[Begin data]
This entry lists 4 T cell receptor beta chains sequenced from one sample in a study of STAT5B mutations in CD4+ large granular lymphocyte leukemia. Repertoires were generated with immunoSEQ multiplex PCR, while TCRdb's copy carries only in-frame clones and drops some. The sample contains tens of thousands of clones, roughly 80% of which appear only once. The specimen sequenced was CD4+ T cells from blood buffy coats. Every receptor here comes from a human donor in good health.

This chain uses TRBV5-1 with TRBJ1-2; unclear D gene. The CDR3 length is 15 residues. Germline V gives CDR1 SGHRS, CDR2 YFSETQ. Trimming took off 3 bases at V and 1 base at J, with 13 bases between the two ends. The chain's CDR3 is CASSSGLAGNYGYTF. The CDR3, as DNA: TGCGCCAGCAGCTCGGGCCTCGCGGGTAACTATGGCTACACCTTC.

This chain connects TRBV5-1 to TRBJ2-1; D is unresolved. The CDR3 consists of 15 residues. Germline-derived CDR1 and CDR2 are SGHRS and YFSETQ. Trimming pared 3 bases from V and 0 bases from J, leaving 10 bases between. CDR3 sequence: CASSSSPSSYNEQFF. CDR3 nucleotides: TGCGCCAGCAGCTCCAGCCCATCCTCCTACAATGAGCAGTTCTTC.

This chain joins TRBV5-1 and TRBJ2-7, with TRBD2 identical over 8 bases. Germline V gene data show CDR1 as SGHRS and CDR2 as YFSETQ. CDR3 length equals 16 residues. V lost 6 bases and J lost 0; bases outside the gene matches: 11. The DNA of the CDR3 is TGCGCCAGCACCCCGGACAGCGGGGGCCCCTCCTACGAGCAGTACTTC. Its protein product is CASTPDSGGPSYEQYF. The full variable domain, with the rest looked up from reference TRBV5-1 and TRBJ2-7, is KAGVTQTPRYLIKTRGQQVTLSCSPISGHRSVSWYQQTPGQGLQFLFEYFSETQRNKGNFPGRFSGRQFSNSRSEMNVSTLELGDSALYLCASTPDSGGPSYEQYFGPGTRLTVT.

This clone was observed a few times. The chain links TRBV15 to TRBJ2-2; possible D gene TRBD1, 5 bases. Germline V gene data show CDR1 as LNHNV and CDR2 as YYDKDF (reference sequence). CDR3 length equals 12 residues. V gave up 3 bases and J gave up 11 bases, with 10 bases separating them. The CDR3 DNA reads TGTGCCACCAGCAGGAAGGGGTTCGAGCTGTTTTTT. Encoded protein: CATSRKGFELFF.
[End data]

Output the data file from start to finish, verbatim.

This entry lists 4 T cell receptor beta chains sequenced from one sample in a study of STAT5B mutations in CD4+ large granular lymphocyte leukemia. Repertoires were generated with immunoSEQ multiplex PCR, while TCRdb's copy carries only in-frame clones and drops some. The sample contains tens of thousands of clones, roughly 80% of which appear only once. The specimen sequenced was CD4+ T cells from blood buffy coats. Every receptor here comes from a human donor in good health.

This chain uses TRBV5-1 with TRBJ1-2; unclear D gene. The CDR3 length is 15 residues. Germline V gives CDR1 SGHRS, CDR2 YFSETQ. Trimming took off 3 bases at V and 1 base at J, with 13 bases between the two ends. The chain's CDR3 is CASSSGLAGNYGYTF. The CDR3, as DNA: TGCGCCAGCAGCTCGGGCCTCGCGGGTAACTATGGCTACACCTTC.

This chain connects TRBV5-1 to TRBJ2-1; D is unresolved. The CDR3 consists of 15 residues. Germline-derived CDR1 and CDR2 are SGHRS and YFSETQ. Trimming pared 3 bases from V and 0 bases from J, leaving 10 bases between. CDR3 sequence: CASSSSPSSYNEQFF. CDR3 nucleotides: TGCGCCAGCAGCTCCAGCCCATCCTCCTACAATGAGCAGTTCTTC.

This chain joins TRBV5-1 and TRBJ2-7, with TRBD2 identical over 8 bases. Germline V gene data show CDR1 as SGHRS and CDR2 as YFSETQ. CDR3 length equals 16 residues. V lost 6 bases and J lost 0; bases outside the gene matches: 11. The DNA of the CDR3 is TGCGCCAGCACCCCGGACAGCGGGGGCCCCTCCTACGAGCAGTACTTC. Its protein product is CASTPDSGGPSYEQYF. The full variable domain, with the rest looked up from reference TRBV5-1 and TRBJ2-7, is KAGVTQTPRYLIKTRGQQVTLSCSPISGHRSVSWYQQTPGQGLQFLFEYFSETQRNKGNFPGRFSGRQFSNSRSEMNVSTLELGDSALYLCASTPDSGGPSYEQYFGPGTRLTVT.

This clone was observed a few times. The chain links TRBV15 to TRBJ2-2; possible D gene TRBD1, 5 bases. Germline V gene data show CDR1 as LNHNV and CDR2 as YYDKDF (reference sequence). CDR3 length equals 12 residues. V gave up 3 bases and J gave up 11 bases, with 10 bases separating them. The CDR3 DNA reads TGTGCCACCAGCAGGAAGGGGTTCGAGCTGTTTTTT. Encoded protein: CATSRKGFELFF.